In the Media

Kelly Vincent – Radio Adelaide Interview on the Incarceration of People with Disabilities in the Corrections System

On Tuesday 26th April 2016, Dignity for Disability MLC Kelly Vincent was interviewed on Radio Adelaide to discuss issues concerning the incarceration of two young men with disabilities within the corrections systems. A mother of one of the young men was also interviewed and discussed her concerns with the correctional system. Here is the transcript from the interviews.

Pascale: Prisoners with a cognitive disability are over represented in South Australia’s correctional system, this not only highlights the problematic way our Government is treating people with disabilities, but a broader misunderstanding of cognitive disabilities and surrounding issues. Recently Kelly Vincent raised in Parliament the story of two young men with intellectual disabilities who she argues the correctional system has failed. Good morning. Can you briefly explain the situation of the two men whose story you raised in Parliament?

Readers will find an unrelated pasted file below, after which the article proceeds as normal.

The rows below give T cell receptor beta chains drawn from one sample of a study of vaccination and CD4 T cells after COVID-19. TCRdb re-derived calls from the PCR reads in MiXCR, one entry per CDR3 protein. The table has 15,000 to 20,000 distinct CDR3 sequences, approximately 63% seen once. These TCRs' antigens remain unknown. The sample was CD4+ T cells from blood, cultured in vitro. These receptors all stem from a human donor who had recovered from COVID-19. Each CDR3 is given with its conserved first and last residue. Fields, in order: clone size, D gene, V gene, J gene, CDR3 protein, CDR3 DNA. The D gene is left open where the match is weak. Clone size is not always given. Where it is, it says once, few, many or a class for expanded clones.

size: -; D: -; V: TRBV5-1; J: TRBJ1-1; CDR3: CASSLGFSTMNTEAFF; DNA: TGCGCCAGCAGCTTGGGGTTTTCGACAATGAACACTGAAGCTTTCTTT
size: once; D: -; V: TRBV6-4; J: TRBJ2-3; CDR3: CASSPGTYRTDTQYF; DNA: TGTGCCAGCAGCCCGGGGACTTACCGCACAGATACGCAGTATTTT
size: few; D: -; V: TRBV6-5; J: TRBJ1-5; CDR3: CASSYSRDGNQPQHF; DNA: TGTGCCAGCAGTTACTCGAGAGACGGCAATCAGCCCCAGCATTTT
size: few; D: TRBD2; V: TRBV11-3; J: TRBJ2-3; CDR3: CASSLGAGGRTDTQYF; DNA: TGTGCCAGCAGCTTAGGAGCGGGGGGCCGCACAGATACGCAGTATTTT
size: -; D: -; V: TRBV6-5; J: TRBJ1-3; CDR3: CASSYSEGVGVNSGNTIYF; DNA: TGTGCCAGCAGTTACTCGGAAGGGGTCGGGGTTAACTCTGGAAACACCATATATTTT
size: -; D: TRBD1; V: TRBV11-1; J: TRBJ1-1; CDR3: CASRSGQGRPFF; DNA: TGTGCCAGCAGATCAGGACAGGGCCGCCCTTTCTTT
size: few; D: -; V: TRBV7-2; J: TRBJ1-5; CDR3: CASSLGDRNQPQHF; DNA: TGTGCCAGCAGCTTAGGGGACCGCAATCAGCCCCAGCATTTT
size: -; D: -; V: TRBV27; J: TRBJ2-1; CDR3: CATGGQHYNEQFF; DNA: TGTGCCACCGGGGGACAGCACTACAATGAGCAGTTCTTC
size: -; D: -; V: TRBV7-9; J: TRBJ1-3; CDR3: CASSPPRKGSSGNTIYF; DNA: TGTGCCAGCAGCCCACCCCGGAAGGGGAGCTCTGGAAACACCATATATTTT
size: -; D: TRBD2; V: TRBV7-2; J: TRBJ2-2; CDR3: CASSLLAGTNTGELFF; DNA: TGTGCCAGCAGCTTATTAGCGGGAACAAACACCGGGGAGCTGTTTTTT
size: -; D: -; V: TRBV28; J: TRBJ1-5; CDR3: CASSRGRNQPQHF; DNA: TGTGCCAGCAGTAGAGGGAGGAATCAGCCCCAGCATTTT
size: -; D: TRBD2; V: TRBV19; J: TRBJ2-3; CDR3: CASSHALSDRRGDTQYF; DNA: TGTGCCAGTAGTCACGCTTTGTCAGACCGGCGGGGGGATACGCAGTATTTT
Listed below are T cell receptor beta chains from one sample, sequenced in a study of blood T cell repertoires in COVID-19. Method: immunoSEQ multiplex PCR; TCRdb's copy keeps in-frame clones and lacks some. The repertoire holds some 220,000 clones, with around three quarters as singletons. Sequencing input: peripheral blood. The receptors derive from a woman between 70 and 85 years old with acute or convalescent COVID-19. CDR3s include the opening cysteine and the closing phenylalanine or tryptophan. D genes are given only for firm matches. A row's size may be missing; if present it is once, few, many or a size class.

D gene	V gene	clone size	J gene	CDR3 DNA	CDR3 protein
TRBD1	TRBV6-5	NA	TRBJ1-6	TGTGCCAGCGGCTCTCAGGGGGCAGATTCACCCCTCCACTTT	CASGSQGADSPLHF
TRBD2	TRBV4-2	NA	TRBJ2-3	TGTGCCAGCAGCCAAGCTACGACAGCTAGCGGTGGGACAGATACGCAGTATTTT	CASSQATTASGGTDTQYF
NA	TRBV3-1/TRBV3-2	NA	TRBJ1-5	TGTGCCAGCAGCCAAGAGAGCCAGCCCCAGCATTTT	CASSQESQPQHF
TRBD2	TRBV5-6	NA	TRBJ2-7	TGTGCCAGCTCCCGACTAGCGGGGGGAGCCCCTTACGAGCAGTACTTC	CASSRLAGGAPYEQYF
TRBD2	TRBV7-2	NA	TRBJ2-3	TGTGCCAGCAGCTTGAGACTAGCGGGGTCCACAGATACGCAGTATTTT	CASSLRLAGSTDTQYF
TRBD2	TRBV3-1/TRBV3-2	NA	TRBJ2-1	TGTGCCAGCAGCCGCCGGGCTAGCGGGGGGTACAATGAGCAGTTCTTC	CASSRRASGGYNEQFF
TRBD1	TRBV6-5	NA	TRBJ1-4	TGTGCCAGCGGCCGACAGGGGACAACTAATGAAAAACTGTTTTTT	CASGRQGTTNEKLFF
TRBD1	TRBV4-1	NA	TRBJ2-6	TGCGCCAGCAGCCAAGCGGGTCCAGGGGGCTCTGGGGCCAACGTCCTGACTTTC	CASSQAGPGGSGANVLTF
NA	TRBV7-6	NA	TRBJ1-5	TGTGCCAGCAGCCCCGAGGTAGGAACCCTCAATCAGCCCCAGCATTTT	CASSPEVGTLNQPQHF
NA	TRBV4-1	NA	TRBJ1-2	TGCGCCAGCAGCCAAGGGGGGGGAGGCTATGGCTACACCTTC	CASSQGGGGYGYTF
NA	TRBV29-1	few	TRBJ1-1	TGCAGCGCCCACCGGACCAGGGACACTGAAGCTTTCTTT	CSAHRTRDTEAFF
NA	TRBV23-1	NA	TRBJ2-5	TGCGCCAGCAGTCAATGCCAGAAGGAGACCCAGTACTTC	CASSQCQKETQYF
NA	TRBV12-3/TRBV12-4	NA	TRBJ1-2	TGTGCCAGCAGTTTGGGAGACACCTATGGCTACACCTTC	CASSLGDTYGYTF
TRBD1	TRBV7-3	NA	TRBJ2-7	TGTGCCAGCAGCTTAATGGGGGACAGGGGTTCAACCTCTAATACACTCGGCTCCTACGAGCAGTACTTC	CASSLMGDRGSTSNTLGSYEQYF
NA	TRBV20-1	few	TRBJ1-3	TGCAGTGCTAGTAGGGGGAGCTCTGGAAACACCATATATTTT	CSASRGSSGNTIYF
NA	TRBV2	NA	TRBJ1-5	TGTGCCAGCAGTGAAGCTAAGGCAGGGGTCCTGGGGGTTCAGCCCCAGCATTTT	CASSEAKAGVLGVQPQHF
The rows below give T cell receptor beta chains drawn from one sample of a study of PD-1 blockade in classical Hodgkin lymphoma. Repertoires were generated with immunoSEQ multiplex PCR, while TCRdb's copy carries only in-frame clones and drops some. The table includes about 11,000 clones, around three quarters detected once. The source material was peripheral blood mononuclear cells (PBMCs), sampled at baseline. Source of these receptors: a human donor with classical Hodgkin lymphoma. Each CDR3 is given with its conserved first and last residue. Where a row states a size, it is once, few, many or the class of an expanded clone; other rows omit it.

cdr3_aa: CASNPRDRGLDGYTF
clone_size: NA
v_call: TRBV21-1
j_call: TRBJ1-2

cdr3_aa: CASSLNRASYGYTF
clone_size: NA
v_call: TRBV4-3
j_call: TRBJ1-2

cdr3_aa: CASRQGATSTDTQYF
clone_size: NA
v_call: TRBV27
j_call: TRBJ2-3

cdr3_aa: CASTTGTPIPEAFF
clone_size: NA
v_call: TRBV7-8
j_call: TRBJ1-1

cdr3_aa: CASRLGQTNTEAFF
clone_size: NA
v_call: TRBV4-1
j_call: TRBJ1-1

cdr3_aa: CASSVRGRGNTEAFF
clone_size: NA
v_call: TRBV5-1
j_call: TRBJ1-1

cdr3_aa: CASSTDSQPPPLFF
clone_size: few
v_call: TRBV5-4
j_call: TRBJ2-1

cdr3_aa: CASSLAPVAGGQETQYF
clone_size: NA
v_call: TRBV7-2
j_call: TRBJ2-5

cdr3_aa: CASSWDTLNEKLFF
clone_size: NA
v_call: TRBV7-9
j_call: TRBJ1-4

Kelly Vincent: Briefly, the first man with an intellectual disability, who I do understand is in for an offence of some kind so he served his time for that offence in prison but then was continually kept in prison long after that time was up. As I understand it was because the Government couldn’t find appropriate accommodation for him to return to the community so basically he had no home to return to and for that reason was kept in prison. And then in the second case I understand, a young Aboriginal man who has a long history of physical and sexual abuse, as I understand it coming from his childhood. I also understand he has an intellectual disability including literacy issues and also potentially some issues around mental illness. My understanding is he has been back in prison because of breaching parole conditions but it’s also my understanding that he actually possibly doesn’t understand that he’s breaching parole conditions in the first place.

Pascale: Now are these just two cases that you’ve come across or are they indicative of a broader problem that we’re facing here?